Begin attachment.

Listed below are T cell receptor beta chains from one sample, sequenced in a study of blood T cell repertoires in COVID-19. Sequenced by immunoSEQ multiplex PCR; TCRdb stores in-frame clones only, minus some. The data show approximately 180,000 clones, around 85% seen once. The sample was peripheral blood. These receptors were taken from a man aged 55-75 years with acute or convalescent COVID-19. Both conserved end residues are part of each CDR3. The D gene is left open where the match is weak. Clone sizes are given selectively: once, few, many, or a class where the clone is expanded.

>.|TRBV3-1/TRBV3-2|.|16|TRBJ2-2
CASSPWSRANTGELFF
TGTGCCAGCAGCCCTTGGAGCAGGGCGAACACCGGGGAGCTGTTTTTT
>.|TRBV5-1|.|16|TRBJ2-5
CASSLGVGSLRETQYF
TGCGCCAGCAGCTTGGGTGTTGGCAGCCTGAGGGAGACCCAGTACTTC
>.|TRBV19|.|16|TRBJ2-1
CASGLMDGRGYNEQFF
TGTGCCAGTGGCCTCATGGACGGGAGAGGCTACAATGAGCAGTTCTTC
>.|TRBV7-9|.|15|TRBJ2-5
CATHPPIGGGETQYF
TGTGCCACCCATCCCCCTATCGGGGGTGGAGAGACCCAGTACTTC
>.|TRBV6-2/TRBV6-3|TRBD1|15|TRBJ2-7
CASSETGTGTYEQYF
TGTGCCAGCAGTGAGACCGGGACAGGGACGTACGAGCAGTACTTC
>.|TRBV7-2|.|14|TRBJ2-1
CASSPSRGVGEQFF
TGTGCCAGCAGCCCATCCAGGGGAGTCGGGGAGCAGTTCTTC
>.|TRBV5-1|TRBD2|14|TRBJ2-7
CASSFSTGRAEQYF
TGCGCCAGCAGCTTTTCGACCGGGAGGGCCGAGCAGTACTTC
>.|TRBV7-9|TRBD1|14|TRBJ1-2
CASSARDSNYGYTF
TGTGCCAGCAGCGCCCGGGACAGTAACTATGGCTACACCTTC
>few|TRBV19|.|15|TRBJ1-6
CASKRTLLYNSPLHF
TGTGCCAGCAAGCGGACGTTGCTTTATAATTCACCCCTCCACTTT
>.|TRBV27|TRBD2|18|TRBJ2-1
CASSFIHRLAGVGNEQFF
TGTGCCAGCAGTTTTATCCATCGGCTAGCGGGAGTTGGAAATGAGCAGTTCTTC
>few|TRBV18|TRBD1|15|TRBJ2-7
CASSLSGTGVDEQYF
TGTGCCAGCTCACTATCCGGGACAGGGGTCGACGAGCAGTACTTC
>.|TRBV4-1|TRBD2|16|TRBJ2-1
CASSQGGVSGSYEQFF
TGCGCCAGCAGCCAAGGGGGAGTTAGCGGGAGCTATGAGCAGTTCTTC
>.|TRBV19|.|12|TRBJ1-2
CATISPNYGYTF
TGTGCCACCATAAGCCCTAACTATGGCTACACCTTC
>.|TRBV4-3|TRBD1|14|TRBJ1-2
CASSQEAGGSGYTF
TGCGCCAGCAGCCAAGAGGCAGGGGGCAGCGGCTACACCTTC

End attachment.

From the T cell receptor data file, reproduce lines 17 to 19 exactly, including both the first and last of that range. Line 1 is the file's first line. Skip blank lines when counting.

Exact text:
>.|TRBV7-2|.|14|TRBJ2-1
CASSPSRGVGEQFF
TGTGCCAGCAGCCCATCCAGGGGAGTCGGGGAGCAGTTCTTC